On Jan 21, 2007, at 21:59, David Schulz wrote:
hey, sure, of course i have checked the cat5 first, but it is
clearly not the cable. id say it is as ted has written. what i
would like to know now is how exactly happens this "hardware
The interface chips use a very low level "protocol" to identify the
rates and modes being used by the other end. Those are dependent on
voltage thresholds which sometimes are not as accurate as one would
like. Components age and tolerances change which can cause the two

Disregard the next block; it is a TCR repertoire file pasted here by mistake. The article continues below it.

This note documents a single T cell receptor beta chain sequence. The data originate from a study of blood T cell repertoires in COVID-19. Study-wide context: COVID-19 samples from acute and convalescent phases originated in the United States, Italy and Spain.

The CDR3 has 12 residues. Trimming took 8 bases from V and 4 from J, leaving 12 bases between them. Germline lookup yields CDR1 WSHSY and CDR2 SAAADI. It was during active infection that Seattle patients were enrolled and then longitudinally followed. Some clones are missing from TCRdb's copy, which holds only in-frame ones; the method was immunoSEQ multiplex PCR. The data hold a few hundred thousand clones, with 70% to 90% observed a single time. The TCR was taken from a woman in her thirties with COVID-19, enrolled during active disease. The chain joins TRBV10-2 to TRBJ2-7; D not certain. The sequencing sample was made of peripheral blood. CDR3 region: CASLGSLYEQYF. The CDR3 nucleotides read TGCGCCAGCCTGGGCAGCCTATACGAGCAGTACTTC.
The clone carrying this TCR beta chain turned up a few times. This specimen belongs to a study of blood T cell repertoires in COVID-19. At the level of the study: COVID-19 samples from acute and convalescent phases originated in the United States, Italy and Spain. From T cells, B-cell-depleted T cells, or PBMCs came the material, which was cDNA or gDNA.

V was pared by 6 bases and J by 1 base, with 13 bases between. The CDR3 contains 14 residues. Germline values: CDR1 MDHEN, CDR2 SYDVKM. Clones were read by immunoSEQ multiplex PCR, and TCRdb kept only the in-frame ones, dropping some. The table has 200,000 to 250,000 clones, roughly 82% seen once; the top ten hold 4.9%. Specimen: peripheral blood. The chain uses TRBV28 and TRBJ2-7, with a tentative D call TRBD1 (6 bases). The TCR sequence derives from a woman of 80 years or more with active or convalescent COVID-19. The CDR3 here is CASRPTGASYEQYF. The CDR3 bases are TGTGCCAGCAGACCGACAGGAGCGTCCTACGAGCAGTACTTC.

ends to get out of sync with each other. The interface
specifications also tend to change a bit over time. I don't have the
exact specs for ethernet, but the same issue arose many years ago
with RS-232 devices. The original specification had a threshold
voltage of around 20 volts. For line drivers with 25-28 volt sources
it worked great. But, 25 volts is somewhat difficult in many
situations and people started fudging using 12 V sources which would
work with many of the drivers that actually used a 10 V threshold.
Those devices would interface with some, but not all of the older
devices. Ethernet has undergone a number of changes from the
original RG-8 cabling to today.
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